Nov 9, 2009

How much spin can one take?

The Hanson chapter and its discussion about the various US public diplomacy efforts got me thinking: how much "spin" can you actually put into convincing a person (or persons) to accept something they just don't agree with? I mean, at some point, regardless of how many ways you try to frame the war on terror or American ideology, however many different media outlets and formats you use, if someone is just fundamentally opposed to the core beliefs or ideology that drive these efforts, they're just not going to accept it, right? And what then?

I suppose the real targets of public diplomacy are not the extremists in the same way that political candidates aren't so much campaigning for their core party voters as the moderates and swing votes. But given what seemed to be some pretty extensive efforts on the US government's part to "get in front of the story" and frame the war on terror and its actions in a pro-American light, the failure of these public diplomacy efforts seems to be indicative of something deeper than simply not having reached out in the right way, or to the right people, or with the right message.

This is not to say that I think the US government has done all it can in the realm of public diplomacy. Indeed, Hanson's chapter suggests that a return to Cold War-era focused public diplomacy, both in terms of range of efforts as well as government spending on such programs, might be more effective. Thursday's conference on cultural diplomacy also highlighted weaknesses and shortcomings in our current public diplomacy strategies that could be improved upon (though it did appear that most participants were former USIA staffers and/or Cold War diplomats who might be nostalgic for the olden days...).

But maybe what we really need is a more structural approach to winning over hearts and minds. Perhaps we should be targeting our public diplomacy efforts less on getting people to like or love America, and more on getting them to tap into the ideas and beliefs already present in their culture that underscore social and institutional structures that are in line with American ideologies. For instance, more conservative cultures often criticize American media as being too violent, too racy, too commercialized. But what really drives these representations is our belief in freedom of expression. Thus a new conception of public diplomacy efforts would focus on mobilizing people's valorisation of personal and cultural expression. Our government already incorporates "democracy building" into our foreign policy, with the belief that democratic countries will by nature be sympathetic to American interests. Maybe it's time for us to expand those efforts into the realm of soft power and latent rather than salient influences. America as an icon comes with so much baggage as it is, we should focus on the promotion of values that support American interests, but detach them from the messy behemoth of America itself. Hanson notes that media framing needs to find culturally resonant messages in order to be effective. What better way to resonate with a culture than to draw from that culture itself?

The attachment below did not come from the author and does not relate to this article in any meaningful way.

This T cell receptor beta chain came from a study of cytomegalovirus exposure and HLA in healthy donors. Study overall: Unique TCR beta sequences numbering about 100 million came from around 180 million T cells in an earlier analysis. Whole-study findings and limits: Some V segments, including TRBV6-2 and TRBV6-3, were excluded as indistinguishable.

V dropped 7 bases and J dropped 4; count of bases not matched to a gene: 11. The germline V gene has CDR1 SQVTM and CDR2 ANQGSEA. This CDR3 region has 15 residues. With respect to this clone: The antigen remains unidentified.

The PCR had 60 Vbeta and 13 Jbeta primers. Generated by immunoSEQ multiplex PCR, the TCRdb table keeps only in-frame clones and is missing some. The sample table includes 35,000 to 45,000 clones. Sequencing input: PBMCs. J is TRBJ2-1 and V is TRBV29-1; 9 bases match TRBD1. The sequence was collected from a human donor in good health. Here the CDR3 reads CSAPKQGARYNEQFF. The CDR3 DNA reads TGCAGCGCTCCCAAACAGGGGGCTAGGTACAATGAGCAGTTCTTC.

At the heart of this is the (potentially Pollyana) belief that we are not so different in the end. While our cultures express our ideals in different ways, we're essentially all working towards the same goals, aren't we? Peace, love, and happiness? Sovereignty, a meaningful voice, independence? The basic resources for survival? Understanding the specific cultural context that frames these universal values might be the difficult part, but the rewards would be more lasting than just getting a "most popular" vote in the yearbook of nation-states.

1 comment:

  1. 2 things: I agree that yes, most efforts like "getting ahead of the War on Terrorism" are indeed aimed at moderates, undecideds, and the generally uninformed/indifferent. And I would add that the failure of the U.S. effort might also have been due to the fact that they rested their "case for the Iraq war..on terrorism" on what was essentially thin air. If there had been something to it, some clear end game or proof, the controlled media efforts may have been more well-received. It also coincided with a time when citizen-media and independent international media outlets were on the rise, al-Jazeera was showing them images and stories that did not quite jibe with the American Story and in places like Iraq and the rest of the Middle East, the upper and middle classes were actually watching Don Rumsfeld and other officials get on cnn and lie their heads off, laugh, joke, etc., while people in their country died. When you go back and look at footage of some of those press conferences, or some of Bush's addresses, and imagine what a viewer in the Middle East or anywhere in the world was thinking, you just can't believe someone on the White House staff let these words be uttered. But the war was conceived of and implemented by a lot of old white guys who were neither soldiers, nor exactly in touch with the pulse of our newly 'globalized' world. They also wanted to "bring democracy" to the Middle East, like an Easter basket. Not much more could have been expected, I say...

    I also just wanted to say that I really like your thoughts on "targeting our public diplomacy efforts less on getting people to like or love America, and more on getting them to tap into the ideas and beliefs already present in their culture that underscore social and institutional structures that are in line with American ideologies."